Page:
Or had they simply not considered the fact that by misrepresenting their offer they were misleading folk – and in doing so, were risking weakening their brand?
So here’s the takeout: if you’re active on it, Twitter quickly gets congested. So much so, that it can either be difficult to recall the cachet each individual or business carried that made you follow them to begin with, or you simply followed them loosely, with little or no real appreciation of why they’re a good thing.
Which is why it’s critical to ensure that in all your communications – particularly ones which aim to convert followers to subscribers, or even fans – that at some point you clearly communicate why it is anyone should accept your invite to go deeper.
In other words, make the sell by selling the exchange. Let your audience know why they need to opt in. How? By telling them what it is they’re exchanging their personal details and access to their e-mail inbox for.
And, at the very least, make sure you never assume someone knows why they should. Or put them in the position where they might think you’re taking their esteem for granted…
Isn’t the PR firestorm McDonalds has been fighting over the last few days revealing?
A now-removed photo uploaded on Twitter went viral last weekend (see below). Showing a purported communiqué in the window of a Golden Arches eatery, the bulletin announced that African-Americans would now be charged an extra $1.50 “as an insurance measure due in part to a recent string of robberies”.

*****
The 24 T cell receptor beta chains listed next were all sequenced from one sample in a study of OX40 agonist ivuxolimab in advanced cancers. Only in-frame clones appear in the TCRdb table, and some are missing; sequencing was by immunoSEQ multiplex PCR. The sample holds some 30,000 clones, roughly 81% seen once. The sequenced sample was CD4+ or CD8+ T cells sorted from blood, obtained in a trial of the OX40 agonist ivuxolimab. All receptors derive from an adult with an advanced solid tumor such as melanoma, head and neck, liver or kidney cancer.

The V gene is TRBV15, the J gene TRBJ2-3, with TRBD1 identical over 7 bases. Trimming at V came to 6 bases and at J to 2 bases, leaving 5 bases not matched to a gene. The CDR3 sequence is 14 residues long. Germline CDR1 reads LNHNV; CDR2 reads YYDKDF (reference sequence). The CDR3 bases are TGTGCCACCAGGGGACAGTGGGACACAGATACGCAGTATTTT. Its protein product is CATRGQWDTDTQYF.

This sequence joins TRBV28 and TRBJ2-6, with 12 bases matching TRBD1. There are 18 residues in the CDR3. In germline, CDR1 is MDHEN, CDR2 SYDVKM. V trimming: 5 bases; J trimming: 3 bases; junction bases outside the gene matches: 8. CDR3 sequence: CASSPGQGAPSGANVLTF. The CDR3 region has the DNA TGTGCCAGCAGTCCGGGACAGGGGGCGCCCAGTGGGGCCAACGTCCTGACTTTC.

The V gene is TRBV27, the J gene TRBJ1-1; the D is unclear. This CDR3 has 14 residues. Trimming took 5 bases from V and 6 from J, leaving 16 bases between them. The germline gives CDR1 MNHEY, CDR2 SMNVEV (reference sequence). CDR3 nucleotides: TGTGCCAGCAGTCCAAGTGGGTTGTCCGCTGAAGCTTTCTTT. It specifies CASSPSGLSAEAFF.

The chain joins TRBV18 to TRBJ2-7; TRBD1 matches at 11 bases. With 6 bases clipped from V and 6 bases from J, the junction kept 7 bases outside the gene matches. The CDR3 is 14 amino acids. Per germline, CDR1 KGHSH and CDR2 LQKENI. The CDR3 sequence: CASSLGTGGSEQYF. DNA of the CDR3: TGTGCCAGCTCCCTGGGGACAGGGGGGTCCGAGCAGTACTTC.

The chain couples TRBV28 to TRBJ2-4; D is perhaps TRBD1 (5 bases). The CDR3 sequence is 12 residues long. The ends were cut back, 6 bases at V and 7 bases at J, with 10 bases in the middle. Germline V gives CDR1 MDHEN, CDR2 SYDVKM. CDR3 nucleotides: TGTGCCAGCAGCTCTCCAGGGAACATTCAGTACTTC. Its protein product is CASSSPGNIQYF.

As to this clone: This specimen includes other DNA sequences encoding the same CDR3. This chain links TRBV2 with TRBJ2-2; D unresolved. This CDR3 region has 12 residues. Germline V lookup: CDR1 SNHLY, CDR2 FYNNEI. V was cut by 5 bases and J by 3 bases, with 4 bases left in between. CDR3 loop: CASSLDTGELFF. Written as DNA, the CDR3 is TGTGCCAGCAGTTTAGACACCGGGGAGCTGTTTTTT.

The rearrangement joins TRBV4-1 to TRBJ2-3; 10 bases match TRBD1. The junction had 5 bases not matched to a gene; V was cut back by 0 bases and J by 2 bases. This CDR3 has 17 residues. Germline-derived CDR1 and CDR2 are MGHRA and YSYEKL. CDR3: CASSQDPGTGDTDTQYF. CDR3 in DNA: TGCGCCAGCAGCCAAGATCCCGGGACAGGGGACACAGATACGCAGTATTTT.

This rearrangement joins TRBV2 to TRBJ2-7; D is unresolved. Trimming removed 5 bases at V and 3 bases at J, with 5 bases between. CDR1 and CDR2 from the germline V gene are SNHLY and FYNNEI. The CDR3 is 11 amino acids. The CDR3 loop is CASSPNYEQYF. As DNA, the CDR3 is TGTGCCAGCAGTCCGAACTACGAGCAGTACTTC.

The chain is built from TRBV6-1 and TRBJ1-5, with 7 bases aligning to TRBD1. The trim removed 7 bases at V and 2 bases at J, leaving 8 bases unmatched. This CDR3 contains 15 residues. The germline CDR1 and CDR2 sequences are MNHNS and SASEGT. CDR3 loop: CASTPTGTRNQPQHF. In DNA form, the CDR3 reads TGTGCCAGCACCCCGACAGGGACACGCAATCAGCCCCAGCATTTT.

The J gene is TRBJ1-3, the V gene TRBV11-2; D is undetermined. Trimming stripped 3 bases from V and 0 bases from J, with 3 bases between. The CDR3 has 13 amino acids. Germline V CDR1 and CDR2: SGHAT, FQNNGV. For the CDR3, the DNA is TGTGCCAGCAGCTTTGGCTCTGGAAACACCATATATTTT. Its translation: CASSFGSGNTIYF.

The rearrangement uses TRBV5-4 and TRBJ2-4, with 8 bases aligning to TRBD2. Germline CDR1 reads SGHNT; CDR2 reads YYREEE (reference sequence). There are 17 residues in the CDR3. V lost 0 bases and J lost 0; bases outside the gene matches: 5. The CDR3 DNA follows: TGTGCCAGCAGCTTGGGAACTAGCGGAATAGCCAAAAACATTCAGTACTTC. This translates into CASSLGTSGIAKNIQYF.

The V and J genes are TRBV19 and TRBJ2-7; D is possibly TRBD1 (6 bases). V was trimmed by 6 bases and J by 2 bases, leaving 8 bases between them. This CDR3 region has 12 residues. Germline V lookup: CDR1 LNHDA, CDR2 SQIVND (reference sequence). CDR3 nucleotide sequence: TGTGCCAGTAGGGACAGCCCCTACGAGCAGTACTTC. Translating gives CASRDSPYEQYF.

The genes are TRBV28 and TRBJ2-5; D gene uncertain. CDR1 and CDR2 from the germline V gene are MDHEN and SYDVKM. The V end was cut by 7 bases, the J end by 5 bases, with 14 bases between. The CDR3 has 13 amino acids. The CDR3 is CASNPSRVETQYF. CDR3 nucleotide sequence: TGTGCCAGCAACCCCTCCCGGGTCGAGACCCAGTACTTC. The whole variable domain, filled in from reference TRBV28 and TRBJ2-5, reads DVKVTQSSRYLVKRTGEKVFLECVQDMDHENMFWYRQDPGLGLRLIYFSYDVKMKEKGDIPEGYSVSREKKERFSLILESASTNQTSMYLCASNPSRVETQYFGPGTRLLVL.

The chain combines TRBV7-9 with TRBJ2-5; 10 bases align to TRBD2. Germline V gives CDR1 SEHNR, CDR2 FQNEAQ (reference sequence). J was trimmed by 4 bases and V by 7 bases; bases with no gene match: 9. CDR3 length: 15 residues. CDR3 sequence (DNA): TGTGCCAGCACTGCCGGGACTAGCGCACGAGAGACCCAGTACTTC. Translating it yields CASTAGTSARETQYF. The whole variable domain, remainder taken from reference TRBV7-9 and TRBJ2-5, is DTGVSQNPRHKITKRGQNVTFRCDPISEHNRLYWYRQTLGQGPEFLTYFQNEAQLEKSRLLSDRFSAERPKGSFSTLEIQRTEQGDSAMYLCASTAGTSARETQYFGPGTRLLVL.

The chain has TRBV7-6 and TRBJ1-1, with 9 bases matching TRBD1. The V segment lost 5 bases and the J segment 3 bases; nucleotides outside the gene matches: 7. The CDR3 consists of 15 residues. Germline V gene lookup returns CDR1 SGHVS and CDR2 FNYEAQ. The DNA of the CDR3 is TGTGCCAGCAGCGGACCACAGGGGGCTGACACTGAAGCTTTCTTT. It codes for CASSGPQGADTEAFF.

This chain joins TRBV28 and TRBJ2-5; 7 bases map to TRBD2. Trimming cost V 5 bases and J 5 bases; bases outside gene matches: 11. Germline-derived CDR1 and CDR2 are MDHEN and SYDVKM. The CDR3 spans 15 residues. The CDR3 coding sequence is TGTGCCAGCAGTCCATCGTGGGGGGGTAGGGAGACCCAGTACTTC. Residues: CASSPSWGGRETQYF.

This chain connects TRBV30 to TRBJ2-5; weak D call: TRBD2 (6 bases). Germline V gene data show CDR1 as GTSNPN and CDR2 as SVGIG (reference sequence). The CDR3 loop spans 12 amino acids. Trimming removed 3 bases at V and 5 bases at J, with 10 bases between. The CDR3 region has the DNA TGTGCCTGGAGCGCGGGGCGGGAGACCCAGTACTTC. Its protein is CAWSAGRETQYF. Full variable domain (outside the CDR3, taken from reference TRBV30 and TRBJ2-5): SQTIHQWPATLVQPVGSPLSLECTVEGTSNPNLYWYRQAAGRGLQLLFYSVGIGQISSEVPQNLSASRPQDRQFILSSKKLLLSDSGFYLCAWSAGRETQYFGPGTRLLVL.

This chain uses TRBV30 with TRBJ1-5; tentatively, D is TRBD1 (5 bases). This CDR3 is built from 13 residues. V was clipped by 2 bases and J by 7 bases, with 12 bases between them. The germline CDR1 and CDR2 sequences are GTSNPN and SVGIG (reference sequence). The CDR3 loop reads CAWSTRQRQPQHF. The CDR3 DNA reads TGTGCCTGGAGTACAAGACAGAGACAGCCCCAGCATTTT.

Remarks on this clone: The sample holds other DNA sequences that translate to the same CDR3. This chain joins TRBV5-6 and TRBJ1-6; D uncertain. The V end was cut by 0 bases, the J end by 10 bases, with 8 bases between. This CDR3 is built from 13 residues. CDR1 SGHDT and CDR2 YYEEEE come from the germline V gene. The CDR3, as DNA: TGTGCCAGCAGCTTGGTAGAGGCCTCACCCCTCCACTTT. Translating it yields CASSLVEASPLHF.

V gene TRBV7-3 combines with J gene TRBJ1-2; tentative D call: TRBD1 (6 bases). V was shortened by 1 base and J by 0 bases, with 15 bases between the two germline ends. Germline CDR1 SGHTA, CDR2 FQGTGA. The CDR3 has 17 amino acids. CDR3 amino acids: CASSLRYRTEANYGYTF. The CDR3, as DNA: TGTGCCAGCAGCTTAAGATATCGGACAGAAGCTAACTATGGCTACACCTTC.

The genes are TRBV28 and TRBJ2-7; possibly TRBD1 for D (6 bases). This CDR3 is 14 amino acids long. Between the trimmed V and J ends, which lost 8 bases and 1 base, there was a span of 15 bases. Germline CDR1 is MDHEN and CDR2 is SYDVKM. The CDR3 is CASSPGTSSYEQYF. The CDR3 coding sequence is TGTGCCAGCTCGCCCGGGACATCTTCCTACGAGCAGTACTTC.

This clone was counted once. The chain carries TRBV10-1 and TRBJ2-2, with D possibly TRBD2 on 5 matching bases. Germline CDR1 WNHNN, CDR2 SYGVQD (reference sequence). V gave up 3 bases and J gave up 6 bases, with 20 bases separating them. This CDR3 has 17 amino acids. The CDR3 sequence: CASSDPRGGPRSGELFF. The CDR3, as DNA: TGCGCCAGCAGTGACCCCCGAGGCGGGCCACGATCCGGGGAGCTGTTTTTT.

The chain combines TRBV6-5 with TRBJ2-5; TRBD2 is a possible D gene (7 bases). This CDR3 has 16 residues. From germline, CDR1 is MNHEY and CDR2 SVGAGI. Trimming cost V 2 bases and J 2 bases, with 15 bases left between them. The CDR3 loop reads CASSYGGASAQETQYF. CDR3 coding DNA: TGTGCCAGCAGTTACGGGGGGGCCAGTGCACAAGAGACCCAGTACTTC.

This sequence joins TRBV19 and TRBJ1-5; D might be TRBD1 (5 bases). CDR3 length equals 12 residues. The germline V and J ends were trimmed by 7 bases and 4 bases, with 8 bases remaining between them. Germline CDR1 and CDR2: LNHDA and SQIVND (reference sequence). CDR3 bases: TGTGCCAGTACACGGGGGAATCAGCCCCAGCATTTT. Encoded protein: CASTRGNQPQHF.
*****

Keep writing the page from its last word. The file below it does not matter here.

Clearly fake, right? But why sacrifice a good wheeze on the altar of the truth, eh?
Twitter found itself as the perfect playground for such winsome horseplay and the ruse spread like wildfire across the Twitterverse.
Repeated denials by Macca D’s PR machine of the pic’s authenticity failed to douse the flames. The outrageous idea of Macca D’s ‘black tax’ had gained traction. The New York Times reckons there’re still people out there who believe it’s true.
You couldn’t make this stuff up, could you?
What does this say about the power of ideas? Does an idea have to be authentic for it to become a contagion? This story, as well as history, tells us no.
Which of course is a sticky wicket for people like me whose trade relies on ideation.
BrandChannel, an on-line commentator on all things branding, wondered why people believe what they want to believe – despite obvious cues to the truth (the note’s freefone number puts callers through to Macca D’s big competitor, KFC…).
Now sure, having caught wind of the prank, people chose to run with it rather than dismiss it. But is this necessarily evidence of ‘belief’ – as if folk were convinced by it or swallowed it as truth? Let’s give people more credit than that, shall we?
Not that I think the world ‘believing’ such a risible yarn is the bigger story here, anyways.